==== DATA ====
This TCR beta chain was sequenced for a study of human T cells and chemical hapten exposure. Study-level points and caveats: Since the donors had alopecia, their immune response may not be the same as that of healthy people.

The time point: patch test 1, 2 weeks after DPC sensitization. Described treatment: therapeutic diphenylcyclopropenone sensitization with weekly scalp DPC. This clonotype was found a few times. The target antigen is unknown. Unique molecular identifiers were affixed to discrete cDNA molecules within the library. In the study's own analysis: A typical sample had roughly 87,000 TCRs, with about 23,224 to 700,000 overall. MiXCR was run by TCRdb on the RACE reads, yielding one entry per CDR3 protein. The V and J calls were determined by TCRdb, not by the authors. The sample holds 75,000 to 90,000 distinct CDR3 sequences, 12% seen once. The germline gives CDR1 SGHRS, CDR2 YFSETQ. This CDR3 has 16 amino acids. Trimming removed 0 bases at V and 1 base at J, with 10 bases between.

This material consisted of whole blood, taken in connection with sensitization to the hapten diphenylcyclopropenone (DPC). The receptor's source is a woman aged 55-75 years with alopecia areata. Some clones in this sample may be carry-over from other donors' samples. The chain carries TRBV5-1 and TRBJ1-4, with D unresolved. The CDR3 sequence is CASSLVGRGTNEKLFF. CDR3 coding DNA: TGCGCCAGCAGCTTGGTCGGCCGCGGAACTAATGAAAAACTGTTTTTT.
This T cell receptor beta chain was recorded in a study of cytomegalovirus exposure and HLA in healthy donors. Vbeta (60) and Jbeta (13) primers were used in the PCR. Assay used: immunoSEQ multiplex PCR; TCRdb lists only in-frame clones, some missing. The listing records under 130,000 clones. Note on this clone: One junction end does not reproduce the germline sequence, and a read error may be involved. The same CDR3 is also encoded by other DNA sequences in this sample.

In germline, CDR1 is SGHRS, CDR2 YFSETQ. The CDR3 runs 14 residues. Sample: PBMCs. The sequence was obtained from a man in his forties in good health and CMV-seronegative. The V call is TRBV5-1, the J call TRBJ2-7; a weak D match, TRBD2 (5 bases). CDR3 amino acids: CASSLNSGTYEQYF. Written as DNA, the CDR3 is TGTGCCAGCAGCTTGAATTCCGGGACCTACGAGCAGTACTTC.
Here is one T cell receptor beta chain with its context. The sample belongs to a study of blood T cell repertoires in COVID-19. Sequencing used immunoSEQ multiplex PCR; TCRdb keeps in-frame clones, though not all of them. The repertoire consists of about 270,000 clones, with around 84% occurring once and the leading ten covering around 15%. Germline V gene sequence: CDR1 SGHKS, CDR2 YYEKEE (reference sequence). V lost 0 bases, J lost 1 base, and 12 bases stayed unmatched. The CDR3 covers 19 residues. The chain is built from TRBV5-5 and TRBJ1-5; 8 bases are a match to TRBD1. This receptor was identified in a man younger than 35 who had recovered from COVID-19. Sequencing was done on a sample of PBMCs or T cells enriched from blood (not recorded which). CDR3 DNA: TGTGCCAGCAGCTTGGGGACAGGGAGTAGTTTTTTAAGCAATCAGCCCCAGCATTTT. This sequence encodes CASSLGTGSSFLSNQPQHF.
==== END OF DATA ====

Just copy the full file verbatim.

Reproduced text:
This TCR beta chain was sequenced for a study of human T cells and chemical hapten exposure. Study-level points and caveats: Since the donors had alopecia, their immune response may not be the same as that of healthy people.

The time point: patch test 1, 2 weeks after DPC sensitization. Described treatment: therapeutic diphenylcyclopropenone sensitization with weekly scalp DPC. This clonotype was found a few times. The target antigen is unknown. Unique molecular identifiers were affixed to discrete cDNA molecules within the library. In the study's own analysis: A typical sample had roughly 87,000 TCRs, with about 23,224 to 700,000 overall. MiXCR was run by TCRdb on the RACE reads, yielding one entry per CDR3 protein. The V and J calls were determined by TCRdb, not by the authors. The sample holds 75,000 to 90,000 distinct CDR3 sequences, 12% seen once. The germline gives CDR1 SGHRS, CDR2 YFSETQ. This CDR3 has 16 amino acids. Trimming removed 0 bases at V and 1 base at J, with 10 bases between.

This material consisted of whole blood, taken in connection with sensitization to the hapten diphenylcyclopropenone (DPC). The receptor's source is a woman aged 55-75 years with alopecia areata. Some clones in this sample may be carry-over from other donors' samples. The chain carries TRBV5-1 and TRBJ1-4, with D unresolved. The CDR3 sequence is CASSLVGRGTNEKLFF. CDR3 coding DNA: TGCGCCAGCAGCTTGGTCGGCCGCGGAACTAATGAAAAACTGTTTTTT.
This T cell receptor beta chain was recorded in a study of cytomegalovirus exposure and HLA in healthy donors. Vbeta (60) and Jbeta (13) primers were used in the PCR. Assay used: immunoSEQ multiplex PCR; TCRdb lists only in-frame clones, some missing. The listing records under 130,000 clones. Note on this clone: One junction end does not reproduce the germline sequence, and a read error may be involved. The same CDR3 is also encoded by other DNA sequences in this sample.

In germline, CDR1 is SGHRS, CDR2 YFSETQ. The CDR3 runs 14 residues. Sample: PBMCs. The sequence was obtained from a man in his forties in good health and CMV-seronegative. The V call is TRBV5-1, the J call TRBJ2-7; a weak D match, TRBD2 (5 bases). CDR3 amino acids: CASSLNSGTYEQYF. Written as DNA, the CDR3 is TGTGCCAGCAGCTTGAATTCCGGGACCTACGAGCAGTACTTC.
Here is one T cell receptor beta chain with its context. The sample belongs to a study of blood T cell repertoires in COVID-19. Sequencing used immunoSEQ multiplex PCR; TCRdb keeps in-frame clones, though not all of them. The repertoire consists of about 270,000 clones, with around 84% occurring once and the leading ten covering around 15%. Germline V gene sequence: CDR1 SGHKS, CDR2 YYEKEE (reference sequence). V lost 0 bases, J lost 1 base, and 12 bases stayed unmatched. The CDR3 covers 19 residues. The chain is built from TRBV5-5 and TRBJ1-5; 8 bases are a match to TRBD1. This receptor was identified in a man younger than 35 who had recovered from COVID-19. Sequencing was done on a sample of PBMCs or T cells enriched from blood (not recorded which). CDR3 DNA: TGTGCCAGCAGCTTGGGGACAGGGAGTAGTTTTTTAAGCAATCAGCCCCAGCATTTT. This sequence encodes CASSLGTGSSFLSNQPQHF.